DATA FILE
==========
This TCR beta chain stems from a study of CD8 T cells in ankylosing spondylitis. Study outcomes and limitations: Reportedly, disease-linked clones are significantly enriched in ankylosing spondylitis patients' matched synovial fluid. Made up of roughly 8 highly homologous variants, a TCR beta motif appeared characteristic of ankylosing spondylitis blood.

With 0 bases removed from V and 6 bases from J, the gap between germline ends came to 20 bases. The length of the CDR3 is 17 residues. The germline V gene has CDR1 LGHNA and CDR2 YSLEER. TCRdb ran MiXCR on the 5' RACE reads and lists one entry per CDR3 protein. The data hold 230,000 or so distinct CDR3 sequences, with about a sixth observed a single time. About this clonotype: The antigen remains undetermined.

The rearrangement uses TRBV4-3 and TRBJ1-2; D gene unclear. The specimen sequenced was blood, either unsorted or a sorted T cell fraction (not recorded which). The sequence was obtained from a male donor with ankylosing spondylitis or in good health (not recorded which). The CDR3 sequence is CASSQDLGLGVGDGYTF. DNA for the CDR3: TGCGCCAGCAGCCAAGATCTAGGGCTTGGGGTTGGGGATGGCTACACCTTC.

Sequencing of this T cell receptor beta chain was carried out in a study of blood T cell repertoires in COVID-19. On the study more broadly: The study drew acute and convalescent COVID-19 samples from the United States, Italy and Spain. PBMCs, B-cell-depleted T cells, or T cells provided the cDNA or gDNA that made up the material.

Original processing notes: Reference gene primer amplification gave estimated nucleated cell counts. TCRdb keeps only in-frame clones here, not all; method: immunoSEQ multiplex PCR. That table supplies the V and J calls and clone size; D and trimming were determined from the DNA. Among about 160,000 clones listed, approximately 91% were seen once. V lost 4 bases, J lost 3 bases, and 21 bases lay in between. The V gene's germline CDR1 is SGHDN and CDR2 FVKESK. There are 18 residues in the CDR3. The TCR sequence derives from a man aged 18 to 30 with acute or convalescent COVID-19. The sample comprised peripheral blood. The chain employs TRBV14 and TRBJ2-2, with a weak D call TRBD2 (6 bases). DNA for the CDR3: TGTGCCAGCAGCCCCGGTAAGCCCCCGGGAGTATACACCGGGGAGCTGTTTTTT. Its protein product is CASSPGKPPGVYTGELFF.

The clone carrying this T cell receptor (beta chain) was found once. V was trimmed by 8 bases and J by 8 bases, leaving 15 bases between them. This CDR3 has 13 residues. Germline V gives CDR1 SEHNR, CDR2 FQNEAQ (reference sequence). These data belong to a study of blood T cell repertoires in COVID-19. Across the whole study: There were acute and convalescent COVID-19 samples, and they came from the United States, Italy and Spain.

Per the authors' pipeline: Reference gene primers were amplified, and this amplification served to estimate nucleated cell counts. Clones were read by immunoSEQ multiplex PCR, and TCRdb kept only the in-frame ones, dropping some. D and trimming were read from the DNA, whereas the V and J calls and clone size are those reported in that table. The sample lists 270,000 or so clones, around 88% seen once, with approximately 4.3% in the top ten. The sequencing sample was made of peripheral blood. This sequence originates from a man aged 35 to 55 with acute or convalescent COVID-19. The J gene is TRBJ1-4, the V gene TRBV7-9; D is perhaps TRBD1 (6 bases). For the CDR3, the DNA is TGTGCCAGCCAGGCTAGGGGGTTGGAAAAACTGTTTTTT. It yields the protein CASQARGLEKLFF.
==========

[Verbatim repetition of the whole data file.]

This TCR beta chain stems from a study of CD8 T cells in ankylosing spondylitis. Study outcomes and limitations: Reportedly, disease-linked clones are significantly enriched in ankylosing spondylitis patients' matched synovial fluid. Made up of roughly 8 highly homologous variants, a TCR beta motif appeared characteristic of ankylosing spondylitis blood.

With 0 bases removed from V and 6 bases from J, the gap between germline ends came to 20 bases. The length of the CDR3 is 17 residues. The germline V gene has CDR1 LGHNA and CDR2 YSLEER. TCRdb ran MiXCR on the 5' RACE reads and lists one entry per CDR3 protein. The data hold 230,000 or so distinct CDR3 sequences, with about a sixth observed a single time. About this clonotype: The antigen remains undetermined.

The rearrangement uses TRBV4-3 and TRBJ1-2; D gene unclear. The specimen sequenced was blood, either unsorted or a sorted T cell fraction (not recorded which). The sequence was obtained from a male donor with ankylosing spondylitis or in good health (not recorded which). The CDR3 sequence is CASSQDLGLGVGDGYTF. DNA for the CDR3: TGCGCCAGCAGCCAAGATCTAGGGCTTGGGGTTGGGGATGGCTACACCTTC.

Sequencing of this T cell receptor beta chain was carried out in a study of blood T cell repertoires in COVID-19. On the study more broadly: The study drew acute and convalescent COVID-19 samples from the United States, Italy and Spain. PBMCs, B-cell-depleted T cells, or T cells provided the cDNA or gDNA that made up the material.

Original processing notes: Reference gene primer amplification gave estimated nucleated cell counts. TCRdb keeps only in-frame clones here, not all; method: immunoSEQ multiplex PCR. That table supplies the V and J calls and clone size; D and trimming were determined from the DNA. Among about 160,000 clones listed, approximately 91% were seen once. V lost 4 bases, J lost 3 bases, and 21 bases lay in between. The V gene's germline CDR1 is SGHDN and CDR2 FVKESK. There are 18 residues in the CDR3. The TCR sequence derives from a man aged 18 to 30 with acute or convalescent COVID-19. The sample comprised peripheral blood. The chain employs TRBV14 and TRBJ2-2, with a weak D call TRBD2 (6 bases). DNA for the CDR3: TGTGCCAGCAGCCCCGGTAAGCCCCCGGGAGTATACACCGGGGAGCTGTTTTTT. Its protein product is CASSPGKPPGVYTGELFF.

The clone carrying this T cell receptor (beta chain) was found once. V was trimmed by 8 bases and J by 8 bases, leaving 15 bases between them. This CDR3 has 13 residues. Germline V gives CDR1 SEHNR, CDR2 FQNEAQ (reference sequence). These data belong to a study of blood T cell repertoires in COVID-19. Across the whole study: There were acute and convalescent COVID-19 samples, and they came from the United States, Italy and Spain.

Per the authors' pipeline: Reference gene primers were amplified, and this amplification served to estimate nucleated cell counts. Clones were read by immunoSEQ multiplex PCR, and TCRdb kept only the in-frame ones, dropping some. D and trimming were read from the DNA, whereas the V and J calls and clone size are those reported in that table. The sample lists 270,000 or so clones, around 88% seen once, with approximately 4.3% in the top ten. The sequencing sample was made of peripheral blood. This sequence originates from a man aged 35 to 55 with acute or convalescent COVID-19. The J gene is TRBJ1-4, the V gene TRBV7-9; D is perhaps TRBD1 (6 bases). For the CDR3, the DNA is TGTGCCAGCCAGGCTAGGGGGTTGGAAAAACTGTTTTTT. It yields the protein CASQARGLEKLFF.